“The content of his book, it was the first time I’d heard a lot of it,” Moore said. “I have three little boys. When I read about the mothers taking their babies and hiding in the river on that January 29th, and (today) is one of the warmer January 29ths we’ve had, thinking about taking my boys and having to hide in a river — it never really came alive to me until I was here today on these special grounds.”

He added the day is “a solemn remembrance that reminds us our failure to see our brothers and sisters as family is what leads to division, violence and social collapse.”

Better than the past

The massacre is regarded as one of — if not the — largest and bloodiest killings of Native Americans in the West, though the true story has not always been taught or memorialized outside of the descendants who survived the tragedy.

Darren Parry’s great-great-grandfather, Chief Sagwitch, was one survivor. He was shot but ultimately escaped the Jan. 29, 1863 massacre. It’s estimated between 250-400 men, women and children of the Shoshone and Bannock people were killed, though it was likely even higher.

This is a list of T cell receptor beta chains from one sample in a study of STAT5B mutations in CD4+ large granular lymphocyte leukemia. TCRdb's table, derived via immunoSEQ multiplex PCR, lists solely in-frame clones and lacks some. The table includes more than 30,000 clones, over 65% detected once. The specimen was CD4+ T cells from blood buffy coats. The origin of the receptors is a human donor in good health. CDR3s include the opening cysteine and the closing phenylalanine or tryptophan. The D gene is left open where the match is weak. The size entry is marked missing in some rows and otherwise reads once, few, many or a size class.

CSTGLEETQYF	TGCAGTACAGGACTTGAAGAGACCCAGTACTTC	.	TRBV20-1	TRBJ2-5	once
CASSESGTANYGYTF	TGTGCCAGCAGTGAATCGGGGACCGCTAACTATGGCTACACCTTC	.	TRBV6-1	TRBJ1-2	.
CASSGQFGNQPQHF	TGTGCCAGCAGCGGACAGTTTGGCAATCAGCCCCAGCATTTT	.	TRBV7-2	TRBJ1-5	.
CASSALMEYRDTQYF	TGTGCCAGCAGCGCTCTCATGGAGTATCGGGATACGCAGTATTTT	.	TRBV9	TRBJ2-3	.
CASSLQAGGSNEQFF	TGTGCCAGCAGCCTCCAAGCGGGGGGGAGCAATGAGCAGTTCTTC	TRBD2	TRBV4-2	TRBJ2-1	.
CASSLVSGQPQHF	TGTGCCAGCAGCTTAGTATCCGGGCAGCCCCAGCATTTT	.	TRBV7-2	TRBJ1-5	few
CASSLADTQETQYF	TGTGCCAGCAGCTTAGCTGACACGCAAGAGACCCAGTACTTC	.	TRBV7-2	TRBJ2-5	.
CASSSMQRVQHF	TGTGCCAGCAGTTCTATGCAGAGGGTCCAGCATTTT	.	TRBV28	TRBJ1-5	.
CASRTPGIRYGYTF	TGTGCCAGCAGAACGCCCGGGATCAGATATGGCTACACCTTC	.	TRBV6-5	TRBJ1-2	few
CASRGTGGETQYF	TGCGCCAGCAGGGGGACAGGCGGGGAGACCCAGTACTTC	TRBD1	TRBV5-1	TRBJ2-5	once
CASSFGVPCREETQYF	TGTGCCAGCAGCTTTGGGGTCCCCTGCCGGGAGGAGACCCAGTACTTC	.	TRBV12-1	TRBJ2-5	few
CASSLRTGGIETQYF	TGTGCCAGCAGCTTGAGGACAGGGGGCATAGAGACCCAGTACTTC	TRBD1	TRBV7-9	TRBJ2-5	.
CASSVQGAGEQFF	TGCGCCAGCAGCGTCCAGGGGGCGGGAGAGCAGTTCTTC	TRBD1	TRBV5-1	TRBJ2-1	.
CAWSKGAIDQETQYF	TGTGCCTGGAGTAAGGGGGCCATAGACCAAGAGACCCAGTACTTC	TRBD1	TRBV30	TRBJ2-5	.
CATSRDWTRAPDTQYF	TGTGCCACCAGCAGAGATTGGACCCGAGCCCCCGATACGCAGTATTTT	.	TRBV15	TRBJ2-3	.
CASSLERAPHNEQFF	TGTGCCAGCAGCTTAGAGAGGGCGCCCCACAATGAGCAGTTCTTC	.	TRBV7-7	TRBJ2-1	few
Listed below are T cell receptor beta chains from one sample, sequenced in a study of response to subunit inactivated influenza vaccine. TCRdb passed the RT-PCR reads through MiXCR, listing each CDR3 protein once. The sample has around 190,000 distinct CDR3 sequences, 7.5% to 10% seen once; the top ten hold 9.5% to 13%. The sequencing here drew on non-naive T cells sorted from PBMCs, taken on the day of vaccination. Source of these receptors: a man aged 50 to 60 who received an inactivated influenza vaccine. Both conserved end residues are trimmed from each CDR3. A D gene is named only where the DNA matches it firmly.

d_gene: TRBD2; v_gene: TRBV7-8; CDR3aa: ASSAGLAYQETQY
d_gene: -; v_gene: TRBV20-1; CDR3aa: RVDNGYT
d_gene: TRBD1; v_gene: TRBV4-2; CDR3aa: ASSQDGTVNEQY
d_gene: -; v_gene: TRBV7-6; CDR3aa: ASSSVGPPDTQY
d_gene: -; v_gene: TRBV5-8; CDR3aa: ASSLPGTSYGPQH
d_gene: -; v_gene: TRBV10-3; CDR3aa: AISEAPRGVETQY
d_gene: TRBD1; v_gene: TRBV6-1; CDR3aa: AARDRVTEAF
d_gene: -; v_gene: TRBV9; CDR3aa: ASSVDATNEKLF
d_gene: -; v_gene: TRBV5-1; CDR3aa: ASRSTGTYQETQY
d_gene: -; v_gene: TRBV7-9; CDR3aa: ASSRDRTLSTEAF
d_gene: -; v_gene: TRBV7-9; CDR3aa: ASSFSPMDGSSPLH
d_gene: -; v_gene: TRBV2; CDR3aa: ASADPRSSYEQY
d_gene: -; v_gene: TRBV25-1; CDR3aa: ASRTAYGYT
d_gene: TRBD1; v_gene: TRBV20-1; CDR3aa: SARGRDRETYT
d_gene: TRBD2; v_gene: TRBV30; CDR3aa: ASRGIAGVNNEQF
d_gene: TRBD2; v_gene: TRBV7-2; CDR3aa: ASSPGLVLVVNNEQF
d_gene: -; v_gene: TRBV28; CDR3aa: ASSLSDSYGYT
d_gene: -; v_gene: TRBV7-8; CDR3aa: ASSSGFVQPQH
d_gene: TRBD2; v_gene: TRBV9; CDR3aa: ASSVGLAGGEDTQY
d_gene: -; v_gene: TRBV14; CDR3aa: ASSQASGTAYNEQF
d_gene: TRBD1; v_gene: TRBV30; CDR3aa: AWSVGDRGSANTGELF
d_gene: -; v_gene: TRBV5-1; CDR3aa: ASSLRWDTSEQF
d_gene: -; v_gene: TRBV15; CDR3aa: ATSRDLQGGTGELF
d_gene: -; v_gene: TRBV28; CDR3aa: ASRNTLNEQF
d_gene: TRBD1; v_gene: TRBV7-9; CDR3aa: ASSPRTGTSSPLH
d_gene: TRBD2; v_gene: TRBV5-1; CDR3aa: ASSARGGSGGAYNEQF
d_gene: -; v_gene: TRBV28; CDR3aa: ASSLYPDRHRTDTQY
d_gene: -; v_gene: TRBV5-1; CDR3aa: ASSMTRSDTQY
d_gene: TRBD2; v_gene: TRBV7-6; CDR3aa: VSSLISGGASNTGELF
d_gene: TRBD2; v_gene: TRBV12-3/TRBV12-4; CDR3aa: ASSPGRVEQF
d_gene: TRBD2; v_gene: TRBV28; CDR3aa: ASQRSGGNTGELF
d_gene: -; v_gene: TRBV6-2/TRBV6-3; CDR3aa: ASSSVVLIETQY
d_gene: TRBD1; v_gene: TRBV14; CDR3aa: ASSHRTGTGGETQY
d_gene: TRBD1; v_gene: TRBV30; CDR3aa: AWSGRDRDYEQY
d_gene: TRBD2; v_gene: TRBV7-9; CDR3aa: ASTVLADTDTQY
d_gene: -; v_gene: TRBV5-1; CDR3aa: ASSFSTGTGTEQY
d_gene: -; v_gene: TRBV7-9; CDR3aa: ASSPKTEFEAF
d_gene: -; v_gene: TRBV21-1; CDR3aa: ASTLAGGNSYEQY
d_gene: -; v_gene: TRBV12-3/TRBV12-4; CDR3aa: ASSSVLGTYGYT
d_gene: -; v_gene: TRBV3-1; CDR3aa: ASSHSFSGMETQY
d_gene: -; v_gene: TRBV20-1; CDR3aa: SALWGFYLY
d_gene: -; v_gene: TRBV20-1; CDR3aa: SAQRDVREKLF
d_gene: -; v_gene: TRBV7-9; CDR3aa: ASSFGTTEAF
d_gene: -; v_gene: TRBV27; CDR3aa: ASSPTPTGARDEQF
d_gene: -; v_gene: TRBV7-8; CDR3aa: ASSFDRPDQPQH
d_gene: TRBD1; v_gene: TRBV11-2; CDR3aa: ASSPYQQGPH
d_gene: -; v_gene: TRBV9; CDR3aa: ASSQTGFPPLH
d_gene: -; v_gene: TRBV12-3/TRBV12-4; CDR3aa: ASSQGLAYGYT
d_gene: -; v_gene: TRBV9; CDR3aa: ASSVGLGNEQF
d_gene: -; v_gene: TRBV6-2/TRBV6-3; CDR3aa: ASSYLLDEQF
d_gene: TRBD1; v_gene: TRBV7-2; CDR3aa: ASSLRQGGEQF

The Daughters of the Utah Pioneers and other groups erected a memorial just off U.S. Highway 91 in 1932 that labeled the event “The Battle of Bear River” and also undercounted the deaths.

“Col. P.E. Connor, leading 300 California volunteers from Camp Douglas, Utah, against Bannock and Shoshone Indians guilty of hostile attacks on emigrants and settlers,” the old plaque stated. Connor “engaged about 500 Indians of whom 250 to 300 were killed or incapacitated, including about 90 combatant women and children.”

Following this year’s memorial, the DUP unveiled an updated plaque to correct the misconceptions from that fateful day.

“The first sentence says it all, you know,” Darren Parry said. “‘Here on the site more than 100 years ago, more than 400 men, women and children were massacred.’ After that alone, it could say whatever they wanted, and we’re good. So I’m really happy with the changes that were submitted.”